I hate to say it, but it sounds like she's depressed. I've been depressed since my grandfather passed when i was 14. My parents just chalked it up at me just wanting attention, and they still do. They chastised me and made me feel guilty for "wanting attention". Which has kept me from seeking necessary help. Please do not overlook her moods, she may not know how to ask for help. But don't push the subject either. Tell her that she can talk to you about anything and you won't judge her; that you just want to be there for her and hate to see her so hurt and upset and it bothers you to see her this way. Don't tell her about the poems, that will upset her more. The best thing for you to do is to open the door for her to open up to you, but do not push, that may only drive her further away.

1 mom found this helpful

Is your seventeen-year-old daughter mature enough to help you with this situation? Perhaps she can help you. I'm not suggesting that you send her in as a spy, but perhaps the two of you could talk with your younger daughter together. Of course, then you face the dilemma of her thinking that you are "ganging up on her."
Did you just happen upon the letters accidentally, did your daugher leave them where you could easily find them, or did she actually give you the poems herself? The answer to this question can tell you whether she is ready to talk. Whatever you do, don't let this go on for too long without either talking to her yourself, suggesting she talk to a school counselor, or making arrangements for other professional counseling. As a high school teacher, I know that kids this age feel everything with much more passion and emotion than an adult would. Although something may seem trivial to you, don't trivialize it when speaking with your daughter. It will just alienate her. "But, Mom, you don't understand!" Good luck!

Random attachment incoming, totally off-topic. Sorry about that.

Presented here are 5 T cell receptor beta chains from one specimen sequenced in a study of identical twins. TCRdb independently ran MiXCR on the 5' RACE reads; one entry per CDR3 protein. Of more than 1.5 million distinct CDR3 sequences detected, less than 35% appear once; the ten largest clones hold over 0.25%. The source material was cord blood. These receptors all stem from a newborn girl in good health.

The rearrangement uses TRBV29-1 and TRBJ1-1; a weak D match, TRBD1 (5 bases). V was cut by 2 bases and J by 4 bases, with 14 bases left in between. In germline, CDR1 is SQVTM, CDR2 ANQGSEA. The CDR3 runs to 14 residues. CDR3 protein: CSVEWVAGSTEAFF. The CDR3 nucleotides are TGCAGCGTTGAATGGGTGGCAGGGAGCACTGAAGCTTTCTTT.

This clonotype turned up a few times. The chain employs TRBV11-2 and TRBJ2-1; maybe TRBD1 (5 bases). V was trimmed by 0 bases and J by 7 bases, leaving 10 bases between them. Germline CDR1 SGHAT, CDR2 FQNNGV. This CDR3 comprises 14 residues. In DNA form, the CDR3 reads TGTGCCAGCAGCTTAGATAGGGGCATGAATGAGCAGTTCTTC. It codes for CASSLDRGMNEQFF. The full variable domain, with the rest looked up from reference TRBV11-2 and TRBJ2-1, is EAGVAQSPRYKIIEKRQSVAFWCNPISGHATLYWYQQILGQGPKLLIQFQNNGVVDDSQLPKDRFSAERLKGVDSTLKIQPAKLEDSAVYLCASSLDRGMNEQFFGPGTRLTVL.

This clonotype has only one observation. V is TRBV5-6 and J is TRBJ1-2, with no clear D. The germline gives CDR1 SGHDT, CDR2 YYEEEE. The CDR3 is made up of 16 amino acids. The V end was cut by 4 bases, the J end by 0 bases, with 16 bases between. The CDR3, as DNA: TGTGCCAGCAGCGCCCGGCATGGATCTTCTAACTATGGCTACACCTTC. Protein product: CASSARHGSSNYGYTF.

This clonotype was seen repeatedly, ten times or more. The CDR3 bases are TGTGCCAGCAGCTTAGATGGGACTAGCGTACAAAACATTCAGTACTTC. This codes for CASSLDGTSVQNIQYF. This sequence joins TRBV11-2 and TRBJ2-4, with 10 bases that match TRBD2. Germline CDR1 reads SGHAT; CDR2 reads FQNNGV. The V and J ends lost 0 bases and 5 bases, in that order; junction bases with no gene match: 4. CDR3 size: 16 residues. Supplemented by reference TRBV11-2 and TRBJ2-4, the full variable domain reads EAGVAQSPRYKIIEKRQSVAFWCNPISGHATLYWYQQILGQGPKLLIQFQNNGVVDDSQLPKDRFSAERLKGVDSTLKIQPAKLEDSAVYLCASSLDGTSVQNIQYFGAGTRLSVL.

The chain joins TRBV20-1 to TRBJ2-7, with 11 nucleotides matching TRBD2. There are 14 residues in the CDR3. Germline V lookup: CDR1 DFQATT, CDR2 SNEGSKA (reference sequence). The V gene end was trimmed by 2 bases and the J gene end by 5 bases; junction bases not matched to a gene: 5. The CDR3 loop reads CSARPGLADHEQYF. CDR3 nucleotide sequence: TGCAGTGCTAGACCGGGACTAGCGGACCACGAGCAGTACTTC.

1 mom found this helpful

Ask her if she wants to talk to you about it or if she would prefer to talk to someone else. If she wants to talk to someone else talk to your youth pastor or call the Child Advocacy Center in Cookeville and get a recommendation on a good therapist for a teenage girl.

1 / 3
Required Fields

Our records show that we already have a Mamapedia or Mamasource account created for you under the email address you entered.

Please enter your Mamapedia or Mamasource password to continue signing in.

Required Fields

, you’re almost done...

Since this is the first time you are logging in to Mamapedia with Facebook Connect, please provide the following information so you can participate in the Mamapedia community.

As a member, you’ll receive optional email newsletters and community updates sent to you from Mamapedia, and your email address will never be shared with third parties.

By clicking "Continue to Mamapedia", I agree to the Mamapedia Terms & Conditions and Privacy Policy.